Guest blogger--LuAnn (Rebecca's mom)
After a few hours of misleading sunshine, the rain returned for most of the day. We began our day at Gran Via--an upscale shopping street located in central Madrid. There were many kiosks, too, with more crafts and things to buy. I purchased some souvenirs for the family and a few post cards for my scrapbook. It was fun to look at all of the jewelry, scarves, and crafts.
Then we took the metro to the Prado Art Museum. Bernice loved looking at all of the paintings. She could have spent all day there, I think. Rebecca and I looked at the paintings, but without the appreciation Bernice has. The Prado has many famous paintings by many famous artists. There were lines of people all over. Rebecca said that one day she saw the line a block long waiting to get in. We picked a good day, with not much of a wait.
On the metro ride back to Rebecca's apartment, a man played the accordion. I was entertained by the song "Fernando's Hide Away." I clapped when he finished, but I was the only one. I guess he only wanted euros--not applause.
Rebecca made us a stir fry supper. There were five people in the small kitchen while Rebecca prepared the meal. Gregorio and his friend Alex were crammed in there, too. What's that expression about too many cooks? ha ha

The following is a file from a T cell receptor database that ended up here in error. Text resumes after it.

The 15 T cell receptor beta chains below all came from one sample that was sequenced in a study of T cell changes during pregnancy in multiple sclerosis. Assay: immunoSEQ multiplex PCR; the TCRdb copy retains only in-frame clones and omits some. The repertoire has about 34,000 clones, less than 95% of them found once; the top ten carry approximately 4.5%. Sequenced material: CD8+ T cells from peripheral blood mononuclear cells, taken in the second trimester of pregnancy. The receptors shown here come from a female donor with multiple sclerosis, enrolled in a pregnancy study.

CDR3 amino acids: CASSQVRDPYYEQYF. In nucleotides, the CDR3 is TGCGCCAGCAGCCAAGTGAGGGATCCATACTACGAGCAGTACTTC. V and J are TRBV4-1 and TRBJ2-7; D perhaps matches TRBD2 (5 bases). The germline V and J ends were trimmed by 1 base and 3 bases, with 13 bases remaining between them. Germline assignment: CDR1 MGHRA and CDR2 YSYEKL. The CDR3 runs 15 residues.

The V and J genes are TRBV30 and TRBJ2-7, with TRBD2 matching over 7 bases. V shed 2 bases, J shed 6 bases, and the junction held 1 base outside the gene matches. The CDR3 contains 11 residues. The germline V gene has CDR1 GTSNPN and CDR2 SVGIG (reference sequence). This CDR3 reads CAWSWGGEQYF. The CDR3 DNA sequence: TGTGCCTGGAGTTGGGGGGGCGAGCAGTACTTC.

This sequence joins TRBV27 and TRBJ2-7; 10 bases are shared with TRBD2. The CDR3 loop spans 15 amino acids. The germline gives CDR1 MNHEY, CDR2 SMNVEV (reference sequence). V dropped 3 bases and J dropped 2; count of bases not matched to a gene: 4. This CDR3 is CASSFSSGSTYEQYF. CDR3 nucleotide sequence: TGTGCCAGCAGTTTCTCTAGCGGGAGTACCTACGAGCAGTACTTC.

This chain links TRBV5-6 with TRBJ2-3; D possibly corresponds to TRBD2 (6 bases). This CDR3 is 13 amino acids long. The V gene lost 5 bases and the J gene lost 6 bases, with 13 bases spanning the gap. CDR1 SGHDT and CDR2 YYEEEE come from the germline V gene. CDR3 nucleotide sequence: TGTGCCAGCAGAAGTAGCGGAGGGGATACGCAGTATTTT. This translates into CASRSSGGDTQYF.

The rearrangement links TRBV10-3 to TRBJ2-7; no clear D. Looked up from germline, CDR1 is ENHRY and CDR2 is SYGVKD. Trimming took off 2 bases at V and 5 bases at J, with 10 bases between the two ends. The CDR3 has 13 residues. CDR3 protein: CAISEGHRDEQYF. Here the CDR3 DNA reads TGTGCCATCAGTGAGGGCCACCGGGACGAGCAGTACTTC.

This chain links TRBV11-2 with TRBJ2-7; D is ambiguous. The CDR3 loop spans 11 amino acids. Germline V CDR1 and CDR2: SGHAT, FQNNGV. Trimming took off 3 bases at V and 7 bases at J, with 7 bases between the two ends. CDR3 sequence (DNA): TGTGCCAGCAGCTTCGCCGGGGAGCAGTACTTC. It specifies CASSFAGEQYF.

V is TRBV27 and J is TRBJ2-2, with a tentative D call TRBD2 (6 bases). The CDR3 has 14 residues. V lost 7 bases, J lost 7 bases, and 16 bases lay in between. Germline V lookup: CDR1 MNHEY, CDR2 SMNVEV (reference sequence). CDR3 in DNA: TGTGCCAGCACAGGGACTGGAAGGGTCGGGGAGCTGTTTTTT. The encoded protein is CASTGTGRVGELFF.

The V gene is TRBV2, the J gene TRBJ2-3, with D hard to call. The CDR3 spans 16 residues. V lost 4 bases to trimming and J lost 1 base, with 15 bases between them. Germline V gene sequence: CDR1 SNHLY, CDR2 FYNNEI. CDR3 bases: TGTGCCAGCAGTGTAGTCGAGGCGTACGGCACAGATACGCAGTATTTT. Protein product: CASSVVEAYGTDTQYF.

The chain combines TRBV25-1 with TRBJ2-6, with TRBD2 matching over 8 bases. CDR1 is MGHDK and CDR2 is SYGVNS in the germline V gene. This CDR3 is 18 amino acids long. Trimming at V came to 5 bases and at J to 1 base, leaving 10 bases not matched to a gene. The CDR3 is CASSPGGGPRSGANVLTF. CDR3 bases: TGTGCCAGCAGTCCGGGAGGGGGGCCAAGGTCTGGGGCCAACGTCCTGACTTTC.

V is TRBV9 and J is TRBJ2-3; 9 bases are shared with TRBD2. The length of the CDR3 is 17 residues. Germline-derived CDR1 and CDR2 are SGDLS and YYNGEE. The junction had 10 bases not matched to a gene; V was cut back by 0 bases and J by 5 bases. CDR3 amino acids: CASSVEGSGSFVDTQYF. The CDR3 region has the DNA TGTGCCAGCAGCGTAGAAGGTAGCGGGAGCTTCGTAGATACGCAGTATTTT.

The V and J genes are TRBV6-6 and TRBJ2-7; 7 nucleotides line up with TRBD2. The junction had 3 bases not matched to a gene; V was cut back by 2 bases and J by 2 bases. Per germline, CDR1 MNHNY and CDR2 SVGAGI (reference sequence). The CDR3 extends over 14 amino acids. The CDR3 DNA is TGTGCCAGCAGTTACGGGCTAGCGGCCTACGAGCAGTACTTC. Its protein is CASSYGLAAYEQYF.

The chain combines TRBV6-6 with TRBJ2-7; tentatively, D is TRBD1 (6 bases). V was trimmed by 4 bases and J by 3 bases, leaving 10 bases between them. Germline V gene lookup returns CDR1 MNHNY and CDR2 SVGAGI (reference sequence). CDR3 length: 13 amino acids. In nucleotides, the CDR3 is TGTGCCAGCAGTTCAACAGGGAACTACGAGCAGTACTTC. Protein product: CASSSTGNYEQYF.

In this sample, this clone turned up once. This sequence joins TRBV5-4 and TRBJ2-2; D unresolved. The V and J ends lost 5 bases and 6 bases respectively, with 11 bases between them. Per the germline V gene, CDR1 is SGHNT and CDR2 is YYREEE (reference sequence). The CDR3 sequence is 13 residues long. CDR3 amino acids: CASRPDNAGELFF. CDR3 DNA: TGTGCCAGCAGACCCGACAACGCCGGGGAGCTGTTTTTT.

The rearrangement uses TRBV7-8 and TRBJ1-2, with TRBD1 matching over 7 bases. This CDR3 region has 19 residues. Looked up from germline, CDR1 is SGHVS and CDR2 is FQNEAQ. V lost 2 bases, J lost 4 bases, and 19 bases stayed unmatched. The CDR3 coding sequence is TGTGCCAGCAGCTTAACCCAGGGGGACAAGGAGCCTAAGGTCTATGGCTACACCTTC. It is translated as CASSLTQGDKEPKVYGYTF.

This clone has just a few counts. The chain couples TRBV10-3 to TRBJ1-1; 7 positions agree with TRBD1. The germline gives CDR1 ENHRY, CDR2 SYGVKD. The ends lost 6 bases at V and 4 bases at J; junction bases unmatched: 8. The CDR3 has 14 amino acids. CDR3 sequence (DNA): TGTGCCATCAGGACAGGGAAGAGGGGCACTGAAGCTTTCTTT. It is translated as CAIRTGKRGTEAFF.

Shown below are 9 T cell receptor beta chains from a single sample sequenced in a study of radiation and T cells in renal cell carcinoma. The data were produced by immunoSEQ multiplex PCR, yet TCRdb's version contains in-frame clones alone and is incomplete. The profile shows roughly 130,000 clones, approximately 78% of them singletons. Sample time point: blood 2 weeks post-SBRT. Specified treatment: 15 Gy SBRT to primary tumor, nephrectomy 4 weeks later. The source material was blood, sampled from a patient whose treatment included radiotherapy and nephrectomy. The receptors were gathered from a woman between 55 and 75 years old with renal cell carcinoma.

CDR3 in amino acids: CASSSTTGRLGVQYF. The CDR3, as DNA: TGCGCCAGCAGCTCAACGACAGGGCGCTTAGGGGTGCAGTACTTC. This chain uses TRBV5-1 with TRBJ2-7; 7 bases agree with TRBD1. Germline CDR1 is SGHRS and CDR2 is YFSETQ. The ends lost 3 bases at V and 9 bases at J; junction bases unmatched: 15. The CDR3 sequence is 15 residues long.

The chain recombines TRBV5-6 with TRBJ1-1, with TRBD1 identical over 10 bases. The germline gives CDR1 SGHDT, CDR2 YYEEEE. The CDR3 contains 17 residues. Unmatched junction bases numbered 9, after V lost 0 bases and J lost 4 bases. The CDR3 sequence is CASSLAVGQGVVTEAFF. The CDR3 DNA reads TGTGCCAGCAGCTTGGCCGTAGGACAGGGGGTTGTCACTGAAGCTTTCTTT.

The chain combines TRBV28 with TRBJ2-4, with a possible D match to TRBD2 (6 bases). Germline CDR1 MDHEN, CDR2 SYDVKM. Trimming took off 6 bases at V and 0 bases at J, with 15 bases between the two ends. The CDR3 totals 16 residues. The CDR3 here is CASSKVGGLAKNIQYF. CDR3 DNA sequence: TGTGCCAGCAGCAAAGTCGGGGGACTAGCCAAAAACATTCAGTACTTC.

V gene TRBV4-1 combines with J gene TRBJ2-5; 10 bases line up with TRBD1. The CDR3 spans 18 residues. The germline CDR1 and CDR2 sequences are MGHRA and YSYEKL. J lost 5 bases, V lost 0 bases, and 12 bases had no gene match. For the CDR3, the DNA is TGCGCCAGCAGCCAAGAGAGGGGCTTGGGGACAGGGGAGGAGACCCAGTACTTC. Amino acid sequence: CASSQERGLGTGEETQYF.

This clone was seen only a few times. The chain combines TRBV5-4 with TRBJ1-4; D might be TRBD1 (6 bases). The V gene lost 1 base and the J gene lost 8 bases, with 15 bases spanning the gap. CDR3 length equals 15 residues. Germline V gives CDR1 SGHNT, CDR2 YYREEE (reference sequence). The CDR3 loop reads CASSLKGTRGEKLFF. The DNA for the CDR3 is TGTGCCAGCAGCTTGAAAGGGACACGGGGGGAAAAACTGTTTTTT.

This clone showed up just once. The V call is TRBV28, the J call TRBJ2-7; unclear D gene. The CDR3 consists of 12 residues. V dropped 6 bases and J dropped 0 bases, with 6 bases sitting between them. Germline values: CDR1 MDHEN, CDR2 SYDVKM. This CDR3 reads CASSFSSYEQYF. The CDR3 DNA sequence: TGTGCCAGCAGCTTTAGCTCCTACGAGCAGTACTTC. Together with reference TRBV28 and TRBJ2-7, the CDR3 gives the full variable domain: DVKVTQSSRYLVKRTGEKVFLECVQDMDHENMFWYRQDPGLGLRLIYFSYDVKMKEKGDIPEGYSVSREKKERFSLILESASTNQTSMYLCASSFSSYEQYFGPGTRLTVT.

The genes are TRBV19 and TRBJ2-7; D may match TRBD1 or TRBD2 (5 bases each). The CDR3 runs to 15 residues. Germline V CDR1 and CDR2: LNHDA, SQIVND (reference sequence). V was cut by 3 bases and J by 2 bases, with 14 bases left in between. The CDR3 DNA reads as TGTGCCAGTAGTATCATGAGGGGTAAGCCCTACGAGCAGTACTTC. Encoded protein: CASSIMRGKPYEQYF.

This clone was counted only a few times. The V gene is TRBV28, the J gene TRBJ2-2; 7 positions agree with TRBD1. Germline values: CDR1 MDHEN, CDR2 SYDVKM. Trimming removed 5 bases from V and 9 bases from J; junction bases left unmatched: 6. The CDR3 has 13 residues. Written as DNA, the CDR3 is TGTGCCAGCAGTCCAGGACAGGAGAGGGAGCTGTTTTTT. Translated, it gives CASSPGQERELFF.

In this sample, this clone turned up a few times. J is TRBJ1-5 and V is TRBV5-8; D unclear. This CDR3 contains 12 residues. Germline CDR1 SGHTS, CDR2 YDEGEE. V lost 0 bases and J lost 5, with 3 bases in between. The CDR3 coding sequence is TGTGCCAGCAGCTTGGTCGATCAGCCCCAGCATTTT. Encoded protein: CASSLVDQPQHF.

A few odds and ends about Spain...
When you pass people on the street or in the metro, they do not smile like we do in Wisconsin. They are very serious. Yet, they greet people they have just met (like us) with an air kiss to both cheeks--much more personal than a greeting in the U.S.
Christmas is celebrated, but Santa doesn't play a very big role as he does in the U.S. The big day is still to come--January 6, Feast of the Three Kings. Every store is decorated with its own nativity set or statues of the three kings. I know Rebecca will blog about that day, as a big parade is planned as part of the celebration.
I learned that when you say "gracias," the "c" sounds like "th." It sounds like my second grade students who are missing their front teeth! :)
What appears to be a carton of "chocolate" milk is really thick chocolate that is used to dunk churros (a pastry) in. I bought a carton, thinking it was chocolate milk like we have in the U.S. Was I surprised when I tried to pour it! I now mix the thick chocolate with regular milk. Rebecca's roommate laughs, but it works for me.